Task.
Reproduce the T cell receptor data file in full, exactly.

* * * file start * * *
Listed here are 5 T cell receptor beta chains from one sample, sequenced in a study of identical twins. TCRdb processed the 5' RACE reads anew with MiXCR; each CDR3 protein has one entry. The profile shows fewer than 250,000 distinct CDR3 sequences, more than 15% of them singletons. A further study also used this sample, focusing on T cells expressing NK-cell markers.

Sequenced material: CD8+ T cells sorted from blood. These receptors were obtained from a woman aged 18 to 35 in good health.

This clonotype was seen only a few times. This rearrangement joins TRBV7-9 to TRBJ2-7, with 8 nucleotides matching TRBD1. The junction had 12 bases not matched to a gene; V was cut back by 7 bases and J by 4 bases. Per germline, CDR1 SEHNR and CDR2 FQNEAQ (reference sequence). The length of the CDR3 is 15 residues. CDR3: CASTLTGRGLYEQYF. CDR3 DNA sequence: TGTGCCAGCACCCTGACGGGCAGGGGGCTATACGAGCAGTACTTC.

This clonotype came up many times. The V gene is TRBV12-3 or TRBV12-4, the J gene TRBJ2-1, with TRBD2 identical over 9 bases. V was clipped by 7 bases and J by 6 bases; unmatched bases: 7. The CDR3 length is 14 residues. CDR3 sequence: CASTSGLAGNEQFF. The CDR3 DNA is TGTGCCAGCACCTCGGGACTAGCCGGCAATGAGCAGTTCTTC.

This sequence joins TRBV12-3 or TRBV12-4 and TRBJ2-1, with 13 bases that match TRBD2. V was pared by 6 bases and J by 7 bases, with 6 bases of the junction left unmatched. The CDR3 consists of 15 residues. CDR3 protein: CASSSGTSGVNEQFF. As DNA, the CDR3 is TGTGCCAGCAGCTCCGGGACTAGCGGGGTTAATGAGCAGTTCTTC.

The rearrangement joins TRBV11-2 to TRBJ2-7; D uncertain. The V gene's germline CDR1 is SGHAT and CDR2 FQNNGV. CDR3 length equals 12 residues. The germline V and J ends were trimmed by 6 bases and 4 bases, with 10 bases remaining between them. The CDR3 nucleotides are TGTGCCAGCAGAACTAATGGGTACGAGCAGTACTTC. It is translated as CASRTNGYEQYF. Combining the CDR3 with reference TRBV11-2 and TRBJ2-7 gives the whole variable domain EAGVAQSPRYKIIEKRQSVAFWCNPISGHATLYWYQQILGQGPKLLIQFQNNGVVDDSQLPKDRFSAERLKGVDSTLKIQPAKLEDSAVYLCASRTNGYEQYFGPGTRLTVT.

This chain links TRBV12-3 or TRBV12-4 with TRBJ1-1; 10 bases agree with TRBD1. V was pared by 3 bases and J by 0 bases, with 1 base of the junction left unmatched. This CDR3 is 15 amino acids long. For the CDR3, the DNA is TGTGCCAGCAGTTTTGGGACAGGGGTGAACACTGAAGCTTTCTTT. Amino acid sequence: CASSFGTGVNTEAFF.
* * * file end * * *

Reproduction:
Listed here are 5 T cell receptor beta chains from one sample, sequenced in a study of identical twins. TCRdb processed the 5' RACE reads anew with MiXCR; each CDR3 protein has one entry. The profile shows fewer than 250,000 distinct CDR3 sequences, more than 15% of them singletons. A further study also used this sample, focusing on T cells expressing NK-cell markers.

Sequenced material: CD8+ T cells sorted from blood. These receptors were obtained from a woman aged 18 to 35 in good health.

This clonotype was seen only a few times. This rearrangement joins TRBV7-9 to TRBJ2-7, with 8 nucleotides matching TRBD1. The junction had 12 bases not matched to a gene; V was cut back by 7 bases and J by 4 bases. Per germline, CDR1 SEHNR and CDR2 FQNEAQ (reference sequence). The length of the CDR3 is 15 residues. CDR3: CASTLTGRGLYEQYF. CDR3 DNA sequence: TGTGCCAGCACCCTGACGGGCAGGGGGCTATACGAGCAGTACTTC.

This clonotype came up many times. The V gene is TRBV12-3 or TRBV12-4, the J gene TRBJ2-1, with TRBD2 identical over 9 bases. V was clipped by 7 bases and J by 6 bases; unmatched bases: 7. The CDR3 length is 14 residues. CDR3 sequence: CASTSGLAGNEQFF. The CDR3 DNA is TGTGCCAGCACCTCGGGACTAGCCGGCAATGAGCAGTTCTTC.

This sequence joins TRBV12-3 or TRBV12-4 and TRBJ2-1, with 13 bases that match TRBD2. V was pared by 6 bases and J by 7 bases, with 6 bases of the junction left unmatched. The CDR3 consists of 15 residues. CDR3 protein: CASSSGTSGVNEQFF. As DNA, the CDR3 is TGTGCCAGCAGCTCCGGGACTAGCGGGGTTAATGAGCAGTTCTTC.

The rearrangement joins TRBV11-2 to TRBJ2-7; D uncertain. The V gene's germline CDR1 is SGHAT and CDR2 FQNNGV. CDR3 length equals 12 residues. The germline V and J ends were trimmed by 6 bases and 4 bases, with 10 bases remaining between them. The CDR3 nucleotides are TGTGCCAGCAGAACTAATGGGTACGAGCAGTACTTC. It is translated as CASRTNGYEQYF. Combining the CDR3 with reference TRBV11-2 and TRBJ2-7 gives the whole variable domain EAGVAQSPRYKIIEKRQSVAFWCNPISGHATLYWYQQILGQGPKLLIQFQNNGVVDDSQLPKDRFSAERLKGVDSTLKIQPAKLEDSAVYLCASRTNGYEQYFGPGTRLTVT.

This chain links TRBV12-3 or TRBV12-4 with TRBJ1-1; 10 bases agree with TRBD1. V was pared by 3 bases and J by 0 bases, with 1 base of the junction left unmatched. This CDR3 is 15 amino acids long. For the CDR3, the DNA is TGTGCCAGCAGTTTTGGGACAGGGGTGAACACTGAAGCTTTCTTT. Amino acid sequence: CASSFGTGVNTEAFF.